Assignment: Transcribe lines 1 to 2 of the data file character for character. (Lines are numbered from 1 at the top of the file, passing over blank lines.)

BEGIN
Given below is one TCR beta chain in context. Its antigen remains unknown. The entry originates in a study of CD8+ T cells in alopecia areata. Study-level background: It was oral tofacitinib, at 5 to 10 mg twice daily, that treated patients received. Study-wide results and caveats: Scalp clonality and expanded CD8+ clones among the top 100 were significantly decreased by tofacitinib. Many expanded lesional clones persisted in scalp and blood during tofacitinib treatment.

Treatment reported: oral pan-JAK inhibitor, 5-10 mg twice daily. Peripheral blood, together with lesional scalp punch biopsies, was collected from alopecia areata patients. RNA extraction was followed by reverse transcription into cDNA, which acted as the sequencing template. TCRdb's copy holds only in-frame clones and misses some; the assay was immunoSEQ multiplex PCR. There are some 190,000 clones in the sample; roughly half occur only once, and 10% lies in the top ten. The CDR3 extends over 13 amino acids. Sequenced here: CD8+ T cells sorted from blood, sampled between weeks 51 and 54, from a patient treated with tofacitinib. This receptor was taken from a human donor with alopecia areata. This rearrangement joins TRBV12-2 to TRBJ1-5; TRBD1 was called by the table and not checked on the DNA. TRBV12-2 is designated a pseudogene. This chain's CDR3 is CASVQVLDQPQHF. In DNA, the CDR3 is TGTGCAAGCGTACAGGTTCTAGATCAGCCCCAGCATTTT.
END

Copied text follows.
Given below is one TCR beta chain in context. Its antigen remains unknown. The entry originates in a study of CD8+ T cells in alopecia areata. Study-level background: It was oral tofacitinib, at 5 to 10 mg twice daily, that treated patients received. Study-wide results and caveats: Scalp clonality and expanded CD8+ clones among the top 100 were significantly decreased by tofacitinib. Many expanded lesional clones persisted in scalp and blood during tofacitinib treatment.

Treatment reported: oral pan-JAK inhibitor, 5-10 mg twice daily. Peripheral blood, together with lesional scalp punch biopsies, was collected from alopecia areata patients. RNA extraction was followed by reverse transcription into cDNA, which acted as the sequencing template. TCRdb's copy holds only in-frame clones and misses some; the assay was immunoSEQ multiplex PCR. There are some 190,000 clones in the sample; roughly half occur only once, and 10% lies in the top ten. The CDR3 extends over 13 amino acids. Sequenced here: CD8+ T cells sorted from blood, sampled between weeks 51 and 54, from a patient treated with tofacitinib. This receptor was taken from a human donor with alopecia areata. This rearrangement joins TRBV12-2 to TRBJ1-5; TRBD1 was called by the table and not checked on the DNA. TRBV12-2 is designated a pseudogene. This chain's CDR3 is CASVQVLDQPQHF. In DNA, the CDR3 is TGTGCAAGCGTACAGGTTCTAGATCAGCCCCAGCATTTT.